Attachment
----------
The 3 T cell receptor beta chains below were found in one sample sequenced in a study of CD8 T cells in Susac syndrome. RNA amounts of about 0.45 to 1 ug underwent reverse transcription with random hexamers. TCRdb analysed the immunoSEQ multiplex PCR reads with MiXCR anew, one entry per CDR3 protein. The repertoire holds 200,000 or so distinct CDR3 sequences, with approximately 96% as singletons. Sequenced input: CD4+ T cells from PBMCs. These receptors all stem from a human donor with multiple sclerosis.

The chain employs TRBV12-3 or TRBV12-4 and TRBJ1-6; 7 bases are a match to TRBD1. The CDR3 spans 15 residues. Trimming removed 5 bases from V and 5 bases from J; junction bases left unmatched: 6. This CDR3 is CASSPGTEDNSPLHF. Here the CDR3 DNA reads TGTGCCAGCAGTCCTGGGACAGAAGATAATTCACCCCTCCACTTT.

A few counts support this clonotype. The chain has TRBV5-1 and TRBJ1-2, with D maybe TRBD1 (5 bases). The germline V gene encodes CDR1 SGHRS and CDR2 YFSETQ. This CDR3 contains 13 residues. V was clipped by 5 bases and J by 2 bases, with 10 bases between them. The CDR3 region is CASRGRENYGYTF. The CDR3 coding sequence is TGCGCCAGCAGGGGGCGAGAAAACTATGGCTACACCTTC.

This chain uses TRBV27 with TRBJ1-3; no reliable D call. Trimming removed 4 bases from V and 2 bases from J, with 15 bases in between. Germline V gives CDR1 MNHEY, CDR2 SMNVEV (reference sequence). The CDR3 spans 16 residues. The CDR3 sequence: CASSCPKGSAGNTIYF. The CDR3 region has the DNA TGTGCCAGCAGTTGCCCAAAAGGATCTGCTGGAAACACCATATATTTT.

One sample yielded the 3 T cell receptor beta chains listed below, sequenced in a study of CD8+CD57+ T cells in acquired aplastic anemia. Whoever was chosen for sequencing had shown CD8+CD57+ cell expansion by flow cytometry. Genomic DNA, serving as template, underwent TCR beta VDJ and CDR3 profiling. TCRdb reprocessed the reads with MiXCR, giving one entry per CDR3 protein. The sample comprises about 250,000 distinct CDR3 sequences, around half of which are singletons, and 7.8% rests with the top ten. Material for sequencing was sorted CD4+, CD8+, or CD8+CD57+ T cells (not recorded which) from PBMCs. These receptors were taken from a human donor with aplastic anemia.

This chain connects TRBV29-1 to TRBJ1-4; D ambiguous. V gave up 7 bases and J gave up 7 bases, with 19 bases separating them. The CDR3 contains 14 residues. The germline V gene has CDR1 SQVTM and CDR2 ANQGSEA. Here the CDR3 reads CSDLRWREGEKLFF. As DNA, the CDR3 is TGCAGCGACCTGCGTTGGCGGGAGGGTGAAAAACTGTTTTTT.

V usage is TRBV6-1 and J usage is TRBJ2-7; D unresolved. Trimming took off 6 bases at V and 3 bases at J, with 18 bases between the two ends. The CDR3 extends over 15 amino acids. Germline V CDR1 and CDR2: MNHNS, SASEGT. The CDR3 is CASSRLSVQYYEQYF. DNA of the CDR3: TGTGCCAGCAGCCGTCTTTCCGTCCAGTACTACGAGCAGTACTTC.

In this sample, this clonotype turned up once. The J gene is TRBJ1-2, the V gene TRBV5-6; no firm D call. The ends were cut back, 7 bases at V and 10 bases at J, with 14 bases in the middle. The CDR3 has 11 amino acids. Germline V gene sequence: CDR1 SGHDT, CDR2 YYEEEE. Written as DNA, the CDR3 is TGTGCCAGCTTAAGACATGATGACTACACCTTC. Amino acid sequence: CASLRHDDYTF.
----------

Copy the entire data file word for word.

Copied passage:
The 3 T cell receptor beta chains below were found in one sample sequenced in a study of CD8 T cells in Susac syndrome. RNA amounts of about 0.45 to 1 ug underwent reverse transcription with random hexamers. TCRdb analysed the immunoSEQ multiplex PCR reads with MiXCR anew, one entry per CDR3 protein. The repertoire holds 200,000 or so distinct CDR3 sequences, with approximately 96% as singletons. Sequenced input: CD4+ T cells from PBMCs. These receptors all stem from a human donor with multiple sclerosis.

The chain employs TRBV12-3 or TRBV12-4 and TRBJ1-6; 7 bases are a match to TRBD1. The CDR3 spans 15 residues. Trimming removed 5 bases from V and 5 bases from J; junction bases left unmatched: 6. This CDR3 is CASSPGTEDNSPLHF. Here the CDR3 DNA reads TGTGCCAGCAGTCCTGGGACAGAAGATAATTCACCCCTCCACTTT.

A few counts support this clonotype. The chain has TRBV5-1 and TRBJ1-2, with D maybe TRBD1 (5 bases). The germline V gene encodes CDR1 SGHRS and CDR2 YFSETQ. This CDR3 contains 13 residues. V was clipped by 5 bases and J by 2 bases, with 10 bases between them. The CDR3 region is CASRGRENYGYTF. The CDR3 coding sequence is TGCGCCAGCAGGGGGCGAGAAAACTATGGCTACACCTTC.

This chain uses TRBV27 with TRBJ1-3; no reliable D call. Trimming removed 4 bases from V and 2 bases from J, with 15 bases in between. Germline V gives CDR1 MNHEY, CDR2 SMNVEV (reference sequence). The CDR3 spans 16 residues. The CDR3 sequence: CASSCPKGSAGNTIYF. The CDR3 region has the DNA TGTGCCAGCAGTTGCCCAAAAGGATCTGCTGGAAACACCATATATTTT.

One sample yielded the 3 T cell receptor beta chains listed below, sequenced in a study of CD8+CD57+ T cells in acquired aplastic anemia. Whoever was chosen for sequencing had shown CD8+CD57+ cell expansion by flow cytometry. Genomic DNA, serving as template, underwent TCR beta VDJ and CDR3 profiling. TCRdb reprocessed the reads with MiXCR, giving one entry per CDR3 protein. The sample comprises about 250,000 distinct CDR3 sequences, around half of which are singletons, and 7.8% rests with the top ten. Material for sequencing was sorted CD4+, CD8+, or CD8+CD57+ T cells (not recorded which) from PBMCs. These receptors were taken from a human donor with aplastic anemia.

This chain connects TRBV29-1 to TRBJ1-4; D ambiguous. V gave up 7 bases and J gave up 7 bases, with 19 bases separating them. The CDR3 contains 14 residues. The germline V gene has CDR1 SQVTM and CDR2 ANQGSEA. Here the CDR3 reads CSDLRWREGEKLFF. As DNA, the CDR3 is TGCAGCGACCTGCGTTGGCGGGAGGGTGAAAAACTGTTTTTT.

V usage is TRBV6-1 and J usage is TRBJ2-7; D unresolved. Trimming took off 6 bases at V and 3 bases at J, with 18 bases between the two ends. The CDR3 extends over 15 amino acids. Germline V CDR1 and CDR2: MNHNS, SASEGT. The CDR3 is CASSRLSVQYYEQYF. DNA of the CDR3: TGTGCCAGCAGCCGTCTTTCCGTCCAGTACTACGAGCAGTACTTC.

In this sample, this clonotype turned up once. The J gene is TRBJ1-2, the V gene TRBV5-6; no firm D call. The ends were cut back, 7 bases at V and 10 bases at J, with 14 bases in the middle. The CDR3 has 11 amino acids. Germline V gene sequence: CDR1 SGHDT, CDR2 YYEEEE. Written as DNA, the CDR3 is TGTGCCAGCTTAAGACATGATGACTACACCTTC. Amino acid sequence: CASLRHDDYTF.